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How The Internet Is Killing The Planet…

How The Internet Is Killing The Planet… | Development geography | Scoop.it

The Internet can be a hazardous place to mingle around, and it’s apparent people are taking all the precautions they can to protect themselves and their children. However, personal safety isn’t the only concern when it comes to the Internet. There are far more areas where the Internet is causing some serious physical harm, maybe not directly, but to the environment and indirectly to us. When everything is about how “green” something is, it is not hard to understand that someone analyzed the Internet in that way.


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Environmental Education & Our Planet [Infographic]

Environmental Education & Our Planet [Infographic] | Development geography | Scoop.it

Environmental Education and STEM: science, technology, engineering & math...

The environment is a compelling context for teaching and engaging today's students in science, technology, engineering and math (STEM)...


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Guns, Germs & Steel

Guns, Germs & Steel | Development geography | Scoop.it

This video (like the book with the same title) explores the course of human history to find the geographic factors that can help to explain the global inequalities between societies. Jared Diamond’s answer lies in the military strength (guns), superior pathogens (germs) and industrial production (steel) that agricultural societies were able to develop as the critical advantages over hunter/gatherer societies. The raw materials at the disposal of the societies inhabiting particular environments partially explain the economic possibilities before them. Diamond hypothesizes that the orientations of the continents play a critical role in the relative advantages among agricultural societies (East-West orientations allow for greater diffusion of agricultural technologies than North-South orientations since the growing seasons and ecology are more compatible), giving Eurasia an advantage over Africa and the Americas. The Fertile Crescent had native plant and animal species ideal for domestication, which then diffused to Europe. Societies that have more developed animal husbandry develop a resistance to more powerful germs. Consequently, when two societies come in contact those with the best resistance to the worse diseases are more successful. Similarly, industrial production depends on an agricultural surplus since specialization requires that some workers not needing to produce their own food to work on technological innovations. Societies that had agricultural advantages were able to invest in technologies (primarily steel) that would enhance their advantages over other societies, as seen during colonization. Societies that had the best environments had access to large plant eating mammals suitable for domestication and the most productive grains would be poised to produce more dangerous guns, germs and steel—the key resources for economic dominion resulting in global inequalities.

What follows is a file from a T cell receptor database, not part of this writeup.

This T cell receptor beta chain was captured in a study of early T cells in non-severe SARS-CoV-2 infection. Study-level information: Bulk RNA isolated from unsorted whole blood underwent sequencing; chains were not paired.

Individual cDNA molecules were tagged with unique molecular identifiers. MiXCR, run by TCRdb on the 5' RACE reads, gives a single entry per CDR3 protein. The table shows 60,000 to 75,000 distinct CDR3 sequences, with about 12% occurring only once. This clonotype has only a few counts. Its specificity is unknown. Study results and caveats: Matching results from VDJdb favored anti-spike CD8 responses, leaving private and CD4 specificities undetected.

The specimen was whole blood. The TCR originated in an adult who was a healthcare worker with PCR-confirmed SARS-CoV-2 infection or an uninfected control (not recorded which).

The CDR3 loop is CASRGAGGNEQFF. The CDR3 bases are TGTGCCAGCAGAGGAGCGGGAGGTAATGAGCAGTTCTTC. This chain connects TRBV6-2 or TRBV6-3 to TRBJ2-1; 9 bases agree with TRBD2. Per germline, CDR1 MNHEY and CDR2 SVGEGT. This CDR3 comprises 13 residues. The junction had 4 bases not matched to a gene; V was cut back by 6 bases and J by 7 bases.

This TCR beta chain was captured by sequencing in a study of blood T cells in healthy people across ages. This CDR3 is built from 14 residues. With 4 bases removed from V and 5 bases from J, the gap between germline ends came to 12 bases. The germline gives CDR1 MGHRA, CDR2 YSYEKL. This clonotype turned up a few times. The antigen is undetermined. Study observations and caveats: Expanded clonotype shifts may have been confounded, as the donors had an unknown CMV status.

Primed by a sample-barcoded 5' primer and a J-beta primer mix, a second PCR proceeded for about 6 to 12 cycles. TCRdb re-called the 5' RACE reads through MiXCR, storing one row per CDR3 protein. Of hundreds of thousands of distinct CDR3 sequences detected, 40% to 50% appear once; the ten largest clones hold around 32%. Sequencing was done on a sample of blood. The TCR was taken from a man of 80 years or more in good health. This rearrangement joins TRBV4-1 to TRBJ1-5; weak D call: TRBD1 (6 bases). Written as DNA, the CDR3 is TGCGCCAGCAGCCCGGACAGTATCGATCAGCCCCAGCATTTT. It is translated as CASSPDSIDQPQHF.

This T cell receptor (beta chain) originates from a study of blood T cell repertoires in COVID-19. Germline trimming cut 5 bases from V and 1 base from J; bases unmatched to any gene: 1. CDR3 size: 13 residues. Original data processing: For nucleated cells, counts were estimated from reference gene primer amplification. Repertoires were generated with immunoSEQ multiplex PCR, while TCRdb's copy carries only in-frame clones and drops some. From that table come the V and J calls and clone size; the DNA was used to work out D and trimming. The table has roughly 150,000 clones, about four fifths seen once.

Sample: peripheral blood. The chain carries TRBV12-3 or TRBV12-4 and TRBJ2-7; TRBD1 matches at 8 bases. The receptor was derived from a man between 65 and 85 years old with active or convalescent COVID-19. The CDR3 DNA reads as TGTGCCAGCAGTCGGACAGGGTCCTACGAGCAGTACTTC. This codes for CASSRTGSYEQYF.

Diamond’s critics argue that the ‘geography hypothesis’ is environmental determinism that does not properly value human choices into the equation. Still, the core of this book is the search for connections between the themes of Geography with a spatial framework and the video is available via Netflix, public libraries and many other outlets.